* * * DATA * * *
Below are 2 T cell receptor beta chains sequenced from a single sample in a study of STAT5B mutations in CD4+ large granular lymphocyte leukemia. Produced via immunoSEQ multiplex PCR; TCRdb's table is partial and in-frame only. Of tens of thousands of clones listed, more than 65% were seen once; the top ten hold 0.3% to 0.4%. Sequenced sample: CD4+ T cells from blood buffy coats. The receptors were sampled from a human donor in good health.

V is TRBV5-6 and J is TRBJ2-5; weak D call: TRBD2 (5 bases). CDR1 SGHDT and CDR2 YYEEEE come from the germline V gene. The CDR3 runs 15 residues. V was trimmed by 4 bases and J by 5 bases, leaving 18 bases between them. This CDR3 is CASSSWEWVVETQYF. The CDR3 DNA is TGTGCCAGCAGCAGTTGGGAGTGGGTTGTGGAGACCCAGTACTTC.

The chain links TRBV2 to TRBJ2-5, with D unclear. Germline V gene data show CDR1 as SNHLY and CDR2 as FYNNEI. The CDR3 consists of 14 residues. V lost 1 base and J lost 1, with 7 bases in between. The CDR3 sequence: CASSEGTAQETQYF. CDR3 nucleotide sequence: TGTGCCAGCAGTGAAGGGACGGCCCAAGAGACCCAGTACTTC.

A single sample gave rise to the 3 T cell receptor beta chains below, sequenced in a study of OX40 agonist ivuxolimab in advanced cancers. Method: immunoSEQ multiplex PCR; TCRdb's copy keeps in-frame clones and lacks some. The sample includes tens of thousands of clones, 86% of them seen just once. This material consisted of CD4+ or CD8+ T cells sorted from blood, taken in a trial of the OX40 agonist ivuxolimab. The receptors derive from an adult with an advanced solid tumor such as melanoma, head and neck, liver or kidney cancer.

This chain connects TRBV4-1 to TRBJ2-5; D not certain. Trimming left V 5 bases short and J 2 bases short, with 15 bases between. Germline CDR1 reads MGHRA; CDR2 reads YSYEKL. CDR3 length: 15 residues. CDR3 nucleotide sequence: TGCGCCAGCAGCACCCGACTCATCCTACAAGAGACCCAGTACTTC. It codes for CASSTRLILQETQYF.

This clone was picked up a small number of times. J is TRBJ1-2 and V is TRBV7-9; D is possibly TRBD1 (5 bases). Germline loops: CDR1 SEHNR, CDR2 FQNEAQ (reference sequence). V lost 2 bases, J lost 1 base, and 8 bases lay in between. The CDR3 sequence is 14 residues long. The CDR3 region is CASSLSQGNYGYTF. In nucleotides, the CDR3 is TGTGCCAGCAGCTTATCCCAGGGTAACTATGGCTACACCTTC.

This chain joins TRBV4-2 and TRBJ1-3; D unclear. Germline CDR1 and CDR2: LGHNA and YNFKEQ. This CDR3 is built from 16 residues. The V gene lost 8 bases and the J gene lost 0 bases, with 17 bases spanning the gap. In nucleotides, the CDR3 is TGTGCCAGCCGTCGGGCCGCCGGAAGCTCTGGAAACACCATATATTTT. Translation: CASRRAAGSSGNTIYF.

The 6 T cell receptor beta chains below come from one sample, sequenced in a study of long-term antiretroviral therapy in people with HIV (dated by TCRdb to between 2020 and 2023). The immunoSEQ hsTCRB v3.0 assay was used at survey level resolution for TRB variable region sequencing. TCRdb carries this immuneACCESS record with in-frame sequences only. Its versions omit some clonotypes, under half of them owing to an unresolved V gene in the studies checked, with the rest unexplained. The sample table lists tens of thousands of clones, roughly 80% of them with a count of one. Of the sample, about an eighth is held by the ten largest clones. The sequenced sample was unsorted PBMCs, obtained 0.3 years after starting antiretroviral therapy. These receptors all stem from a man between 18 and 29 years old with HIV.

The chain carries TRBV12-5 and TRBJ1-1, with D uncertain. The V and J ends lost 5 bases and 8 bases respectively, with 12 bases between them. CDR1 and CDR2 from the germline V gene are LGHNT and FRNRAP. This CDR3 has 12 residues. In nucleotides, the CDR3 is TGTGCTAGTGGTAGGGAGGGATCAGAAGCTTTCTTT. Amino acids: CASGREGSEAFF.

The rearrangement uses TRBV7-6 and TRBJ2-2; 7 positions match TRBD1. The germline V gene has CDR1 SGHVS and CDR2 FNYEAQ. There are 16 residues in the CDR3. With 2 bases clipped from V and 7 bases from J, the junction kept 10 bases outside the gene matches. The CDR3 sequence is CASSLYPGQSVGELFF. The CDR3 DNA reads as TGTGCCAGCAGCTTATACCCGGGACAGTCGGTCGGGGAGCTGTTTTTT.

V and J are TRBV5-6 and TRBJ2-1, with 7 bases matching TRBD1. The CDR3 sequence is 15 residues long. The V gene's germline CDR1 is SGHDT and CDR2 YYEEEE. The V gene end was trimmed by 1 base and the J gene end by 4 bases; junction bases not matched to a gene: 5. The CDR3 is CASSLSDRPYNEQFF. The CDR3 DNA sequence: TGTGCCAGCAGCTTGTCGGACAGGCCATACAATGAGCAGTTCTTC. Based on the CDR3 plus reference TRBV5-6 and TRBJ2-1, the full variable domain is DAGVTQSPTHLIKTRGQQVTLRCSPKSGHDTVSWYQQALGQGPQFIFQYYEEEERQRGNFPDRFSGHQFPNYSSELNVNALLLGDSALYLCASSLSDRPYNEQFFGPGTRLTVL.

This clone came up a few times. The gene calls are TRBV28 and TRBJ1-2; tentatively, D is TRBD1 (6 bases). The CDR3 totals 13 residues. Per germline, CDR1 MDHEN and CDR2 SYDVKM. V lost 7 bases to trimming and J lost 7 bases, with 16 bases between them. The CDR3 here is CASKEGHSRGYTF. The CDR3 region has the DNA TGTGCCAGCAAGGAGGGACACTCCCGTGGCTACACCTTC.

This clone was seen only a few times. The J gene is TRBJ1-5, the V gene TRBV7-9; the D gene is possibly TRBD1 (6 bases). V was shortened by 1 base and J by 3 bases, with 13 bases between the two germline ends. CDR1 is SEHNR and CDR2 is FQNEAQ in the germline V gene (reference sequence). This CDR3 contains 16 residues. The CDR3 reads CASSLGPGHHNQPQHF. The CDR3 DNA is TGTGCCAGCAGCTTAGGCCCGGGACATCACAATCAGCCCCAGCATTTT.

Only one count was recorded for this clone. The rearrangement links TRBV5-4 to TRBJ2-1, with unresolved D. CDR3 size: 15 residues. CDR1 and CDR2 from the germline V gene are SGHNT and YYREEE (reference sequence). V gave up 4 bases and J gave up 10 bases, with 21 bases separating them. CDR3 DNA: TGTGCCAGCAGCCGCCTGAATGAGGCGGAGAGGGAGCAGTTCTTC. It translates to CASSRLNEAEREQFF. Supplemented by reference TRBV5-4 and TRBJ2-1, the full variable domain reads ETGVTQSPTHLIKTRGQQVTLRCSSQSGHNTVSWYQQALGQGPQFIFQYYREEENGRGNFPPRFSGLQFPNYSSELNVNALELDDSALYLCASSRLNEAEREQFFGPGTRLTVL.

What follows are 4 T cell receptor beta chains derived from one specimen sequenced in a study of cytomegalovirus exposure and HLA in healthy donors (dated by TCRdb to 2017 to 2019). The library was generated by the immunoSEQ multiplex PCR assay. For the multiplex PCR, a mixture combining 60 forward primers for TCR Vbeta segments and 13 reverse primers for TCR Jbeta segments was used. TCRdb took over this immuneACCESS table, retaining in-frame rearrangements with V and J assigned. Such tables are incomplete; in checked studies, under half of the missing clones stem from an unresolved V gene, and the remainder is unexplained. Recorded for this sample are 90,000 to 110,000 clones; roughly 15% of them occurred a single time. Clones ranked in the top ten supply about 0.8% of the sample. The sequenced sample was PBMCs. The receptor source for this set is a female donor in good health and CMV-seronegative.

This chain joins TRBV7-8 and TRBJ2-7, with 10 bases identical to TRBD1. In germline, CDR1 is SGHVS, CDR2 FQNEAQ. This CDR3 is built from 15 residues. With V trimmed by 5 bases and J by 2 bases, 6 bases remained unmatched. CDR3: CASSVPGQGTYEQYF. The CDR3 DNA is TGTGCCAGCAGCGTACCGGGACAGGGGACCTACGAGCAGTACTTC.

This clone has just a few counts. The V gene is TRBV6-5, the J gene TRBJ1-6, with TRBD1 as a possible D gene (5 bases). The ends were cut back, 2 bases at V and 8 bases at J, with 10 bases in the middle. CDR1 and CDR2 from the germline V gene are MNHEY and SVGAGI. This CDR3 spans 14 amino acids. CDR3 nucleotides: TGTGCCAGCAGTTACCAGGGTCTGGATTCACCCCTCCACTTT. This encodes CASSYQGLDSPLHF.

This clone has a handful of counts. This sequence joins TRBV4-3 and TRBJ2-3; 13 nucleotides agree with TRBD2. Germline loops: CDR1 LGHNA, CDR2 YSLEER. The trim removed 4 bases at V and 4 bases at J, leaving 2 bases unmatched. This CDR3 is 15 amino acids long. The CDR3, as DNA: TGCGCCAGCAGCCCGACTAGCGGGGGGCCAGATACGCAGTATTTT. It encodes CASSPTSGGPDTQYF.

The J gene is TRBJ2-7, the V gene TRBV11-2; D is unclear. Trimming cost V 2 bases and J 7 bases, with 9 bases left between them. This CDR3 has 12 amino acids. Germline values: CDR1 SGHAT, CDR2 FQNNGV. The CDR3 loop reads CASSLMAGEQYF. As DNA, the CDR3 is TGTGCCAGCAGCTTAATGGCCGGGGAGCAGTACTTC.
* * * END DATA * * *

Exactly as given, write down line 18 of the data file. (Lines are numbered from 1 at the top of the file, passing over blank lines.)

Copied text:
This clone has a handful of counts. This sequence joins TRBV4-3 and TRBJ2-3; 13 nucleotides agree with TRBD2. Germline loops: CDR1 LGHNA, CDR2 YSLEER. The trim removed 4 bases at V and 4 bases at J, leaving 2 bases unmatched. This CDR3 is 15 amino acids long. The CDR3, as DNA: TGCGCCAGCAGCCCGACTAGCGGGGGGCCAGATACGCAGTATTTT. It encodes CASSPTSGGPDTQYF.